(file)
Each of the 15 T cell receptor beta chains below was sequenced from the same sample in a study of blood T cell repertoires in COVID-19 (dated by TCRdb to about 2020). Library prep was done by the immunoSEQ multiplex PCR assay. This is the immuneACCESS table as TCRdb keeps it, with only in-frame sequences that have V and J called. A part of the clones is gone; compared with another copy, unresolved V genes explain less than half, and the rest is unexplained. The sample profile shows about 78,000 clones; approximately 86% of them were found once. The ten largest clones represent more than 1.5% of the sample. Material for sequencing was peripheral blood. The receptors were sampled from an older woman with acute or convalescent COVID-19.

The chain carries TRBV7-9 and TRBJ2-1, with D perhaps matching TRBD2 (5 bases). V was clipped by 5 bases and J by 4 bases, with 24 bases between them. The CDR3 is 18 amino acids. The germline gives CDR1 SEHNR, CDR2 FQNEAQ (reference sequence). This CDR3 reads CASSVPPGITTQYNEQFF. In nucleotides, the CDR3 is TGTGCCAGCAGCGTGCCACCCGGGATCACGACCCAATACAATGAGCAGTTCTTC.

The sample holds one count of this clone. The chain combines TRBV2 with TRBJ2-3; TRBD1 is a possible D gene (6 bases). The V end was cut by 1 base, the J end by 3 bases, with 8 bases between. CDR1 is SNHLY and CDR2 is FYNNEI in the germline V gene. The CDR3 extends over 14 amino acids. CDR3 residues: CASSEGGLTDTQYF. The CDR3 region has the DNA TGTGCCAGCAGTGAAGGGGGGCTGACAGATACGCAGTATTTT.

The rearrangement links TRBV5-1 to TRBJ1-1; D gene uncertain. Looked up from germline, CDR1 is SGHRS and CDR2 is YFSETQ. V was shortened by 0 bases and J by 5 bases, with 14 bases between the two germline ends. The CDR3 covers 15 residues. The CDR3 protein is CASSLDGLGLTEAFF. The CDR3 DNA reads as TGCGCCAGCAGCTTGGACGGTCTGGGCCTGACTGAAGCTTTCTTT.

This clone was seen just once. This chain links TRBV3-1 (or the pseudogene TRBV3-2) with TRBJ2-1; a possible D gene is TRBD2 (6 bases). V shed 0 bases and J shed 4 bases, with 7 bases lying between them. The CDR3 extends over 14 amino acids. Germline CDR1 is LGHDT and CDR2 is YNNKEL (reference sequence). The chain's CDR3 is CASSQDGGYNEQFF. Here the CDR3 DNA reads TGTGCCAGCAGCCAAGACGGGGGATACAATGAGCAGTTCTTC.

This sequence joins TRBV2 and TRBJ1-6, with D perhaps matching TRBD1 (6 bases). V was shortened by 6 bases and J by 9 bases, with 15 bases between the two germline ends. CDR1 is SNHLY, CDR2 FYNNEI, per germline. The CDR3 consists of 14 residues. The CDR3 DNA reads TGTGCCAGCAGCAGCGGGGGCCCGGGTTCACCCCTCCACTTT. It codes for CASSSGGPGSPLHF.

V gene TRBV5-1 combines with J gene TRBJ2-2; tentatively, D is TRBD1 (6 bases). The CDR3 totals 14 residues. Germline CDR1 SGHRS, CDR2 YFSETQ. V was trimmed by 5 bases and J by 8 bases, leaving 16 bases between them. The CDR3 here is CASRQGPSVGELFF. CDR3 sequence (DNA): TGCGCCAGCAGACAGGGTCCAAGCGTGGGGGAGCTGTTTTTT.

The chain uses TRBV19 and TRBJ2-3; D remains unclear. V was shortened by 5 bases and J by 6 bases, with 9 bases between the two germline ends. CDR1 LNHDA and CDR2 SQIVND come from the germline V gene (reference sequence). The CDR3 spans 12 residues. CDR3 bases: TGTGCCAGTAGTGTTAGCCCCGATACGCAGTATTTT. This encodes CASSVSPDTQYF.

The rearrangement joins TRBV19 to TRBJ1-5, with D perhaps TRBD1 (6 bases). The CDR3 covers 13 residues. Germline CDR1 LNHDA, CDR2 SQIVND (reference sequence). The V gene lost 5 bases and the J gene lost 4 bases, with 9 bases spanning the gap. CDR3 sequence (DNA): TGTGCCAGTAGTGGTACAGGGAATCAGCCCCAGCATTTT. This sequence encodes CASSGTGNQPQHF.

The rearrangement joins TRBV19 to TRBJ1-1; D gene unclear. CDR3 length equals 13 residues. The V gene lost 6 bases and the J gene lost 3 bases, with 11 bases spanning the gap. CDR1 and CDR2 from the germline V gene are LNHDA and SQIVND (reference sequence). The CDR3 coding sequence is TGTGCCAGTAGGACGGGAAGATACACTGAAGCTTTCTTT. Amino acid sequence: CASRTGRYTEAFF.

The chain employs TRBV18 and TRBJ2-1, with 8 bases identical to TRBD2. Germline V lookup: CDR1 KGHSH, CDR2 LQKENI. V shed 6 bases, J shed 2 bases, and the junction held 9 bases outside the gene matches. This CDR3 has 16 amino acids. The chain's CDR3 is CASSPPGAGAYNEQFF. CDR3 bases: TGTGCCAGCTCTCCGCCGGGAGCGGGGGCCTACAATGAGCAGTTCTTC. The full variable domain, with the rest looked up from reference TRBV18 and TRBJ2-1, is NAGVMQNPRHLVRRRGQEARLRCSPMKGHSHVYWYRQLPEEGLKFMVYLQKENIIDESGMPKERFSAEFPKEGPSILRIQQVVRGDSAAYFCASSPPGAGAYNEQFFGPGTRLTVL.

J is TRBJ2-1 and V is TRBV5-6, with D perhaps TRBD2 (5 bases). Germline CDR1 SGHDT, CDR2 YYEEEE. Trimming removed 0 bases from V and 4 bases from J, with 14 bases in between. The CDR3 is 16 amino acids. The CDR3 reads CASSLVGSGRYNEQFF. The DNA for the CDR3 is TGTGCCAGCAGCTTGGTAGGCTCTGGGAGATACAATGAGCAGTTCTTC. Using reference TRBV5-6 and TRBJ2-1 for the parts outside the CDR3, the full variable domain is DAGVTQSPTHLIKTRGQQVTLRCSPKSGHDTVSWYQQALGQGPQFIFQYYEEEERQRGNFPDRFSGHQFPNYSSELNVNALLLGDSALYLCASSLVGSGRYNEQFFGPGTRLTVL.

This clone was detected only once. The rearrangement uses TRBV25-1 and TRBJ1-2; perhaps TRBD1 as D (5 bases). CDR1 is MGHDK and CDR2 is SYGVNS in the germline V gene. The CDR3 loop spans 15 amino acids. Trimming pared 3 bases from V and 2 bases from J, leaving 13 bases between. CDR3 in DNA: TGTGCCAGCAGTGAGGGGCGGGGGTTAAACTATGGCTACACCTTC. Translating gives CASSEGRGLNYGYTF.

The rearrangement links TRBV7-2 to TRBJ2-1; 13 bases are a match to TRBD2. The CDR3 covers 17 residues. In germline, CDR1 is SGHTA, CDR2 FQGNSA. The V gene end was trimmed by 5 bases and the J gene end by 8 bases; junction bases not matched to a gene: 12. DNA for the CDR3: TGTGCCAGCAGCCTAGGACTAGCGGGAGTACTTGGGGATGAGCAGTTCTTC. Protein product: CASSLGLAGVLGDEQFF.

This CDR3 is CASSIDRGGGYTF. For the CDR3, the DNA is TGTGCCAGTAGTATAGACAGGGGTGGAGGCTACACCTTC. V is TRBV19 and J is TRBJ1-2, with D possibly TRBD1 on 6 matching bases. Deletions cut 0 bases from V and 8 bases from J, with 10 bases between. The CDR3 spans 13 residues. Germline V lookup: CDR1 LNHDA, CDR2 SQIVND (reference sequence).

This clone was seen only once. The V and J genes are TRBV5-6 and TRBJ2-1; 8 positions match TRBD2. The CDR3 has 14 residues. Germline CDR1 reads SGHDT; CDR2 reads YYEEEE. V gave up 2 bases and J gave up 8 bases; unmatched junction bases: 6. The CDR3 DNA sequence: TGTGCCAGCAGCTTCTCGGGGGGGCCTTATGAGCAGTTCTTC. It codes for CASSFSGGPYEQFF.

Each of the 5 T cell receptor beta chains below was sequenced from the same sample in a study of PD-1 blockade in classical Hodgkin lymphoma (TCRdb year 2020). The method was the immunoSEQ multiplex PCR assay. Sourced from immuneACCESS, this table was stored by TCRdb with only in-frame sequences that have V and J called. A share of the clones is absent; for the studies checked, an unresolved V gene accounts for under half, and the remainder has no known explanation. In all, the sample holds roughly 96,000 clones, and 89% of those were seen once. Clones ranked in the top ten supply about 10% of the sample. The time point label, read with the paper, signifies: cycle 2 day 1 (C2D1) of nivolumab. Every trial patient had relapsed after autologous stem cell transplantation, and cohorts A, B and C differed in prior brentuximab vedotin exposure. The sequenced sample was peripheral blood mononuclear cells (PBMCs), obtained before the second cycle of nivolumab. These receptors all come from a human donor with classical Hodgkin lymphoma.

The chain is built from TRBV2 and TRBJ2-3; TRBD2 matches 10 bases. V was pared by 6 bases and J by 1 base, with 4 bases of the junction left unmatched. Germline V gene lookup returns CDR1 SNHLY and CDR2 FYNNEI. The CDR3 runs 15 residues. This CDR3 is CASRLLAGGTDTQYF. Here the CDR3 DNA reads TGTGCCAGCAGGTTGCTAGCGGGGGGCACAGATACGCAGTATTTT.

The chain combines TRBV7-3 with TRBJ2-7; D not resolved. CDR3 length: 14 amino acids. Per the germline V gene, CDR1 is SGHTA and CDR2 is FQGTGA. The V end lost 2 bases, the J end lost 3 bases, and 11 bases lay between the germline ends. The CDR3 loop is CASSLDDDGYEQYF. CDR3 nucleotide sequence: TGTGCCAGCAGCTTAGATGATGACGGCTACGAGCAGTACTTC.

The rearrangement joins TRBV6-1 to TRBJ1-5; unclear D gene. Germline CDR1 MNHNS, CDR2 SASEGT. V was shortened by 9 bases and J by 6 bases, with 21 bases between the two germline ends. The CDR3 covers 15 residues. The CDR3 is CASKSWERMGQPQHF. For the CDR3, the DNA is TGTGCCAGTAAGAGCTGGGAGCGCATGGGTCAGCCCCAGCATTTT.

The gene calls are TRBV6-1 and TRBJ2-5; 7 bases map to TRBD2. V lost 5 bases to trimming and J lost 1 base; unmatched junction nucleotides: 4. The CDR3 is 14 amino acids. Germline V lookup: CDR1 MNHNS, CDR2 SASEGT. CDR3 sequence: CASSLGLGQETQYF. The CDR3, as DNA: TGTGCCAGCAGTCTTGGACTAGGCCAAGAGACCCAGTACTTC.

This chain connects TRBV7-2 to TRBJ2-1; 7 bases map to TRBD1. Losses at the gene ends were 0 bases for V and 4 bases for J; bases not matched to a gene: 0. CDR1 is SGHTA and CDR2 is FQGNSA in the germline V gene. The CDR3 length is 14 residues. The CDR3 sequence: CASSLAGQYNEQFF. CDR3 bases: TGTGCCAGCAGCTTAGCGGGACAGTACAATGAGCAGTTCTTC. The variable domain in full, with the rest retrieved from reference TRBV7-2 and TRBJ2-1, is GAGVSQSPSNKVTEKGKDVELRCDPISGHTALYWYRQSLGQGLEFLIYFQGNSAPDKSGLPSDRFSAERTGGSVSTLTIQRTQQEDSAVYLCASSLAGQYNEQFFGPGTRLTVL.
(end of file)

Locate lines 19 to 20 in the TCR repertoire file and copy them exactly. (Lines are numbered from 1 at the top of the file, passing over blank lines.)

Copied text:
The chain combines TRBV7-3 with TRBJ2-7; D not resolved. CDR3 length: 14 amino acids. Per the germline V gene, CDR1 is SGHTA and CDR2 is FQGTGA. The V end lost 2 bases, the J end lost 3 bases, and 11 bases lay between the germline ends. The CDR3 loop is CASSLDDDGYEQYF. CDR3 nucleotide sequence: TGTGCCAGCAGCTTAGATGATGACGGCTACGAGCAGTACTTC.

The rearrangement joins TRBV6-1 to TRBJ1-5; unclear D gene. Germline CDR1 MNHNS, CDR2 SASEGT. V was shortened by 9 bases and J by 6 bases, with 21 bases between the two germline ends. The CDR3 covers 15 residues. The CDR3 is CASKSWERMGQPQHF. For the CDR3, the DNA is TGTGCCAGTAAGAGCTGGGAGCGCATGGGTCAGCCCCAGCATTTT.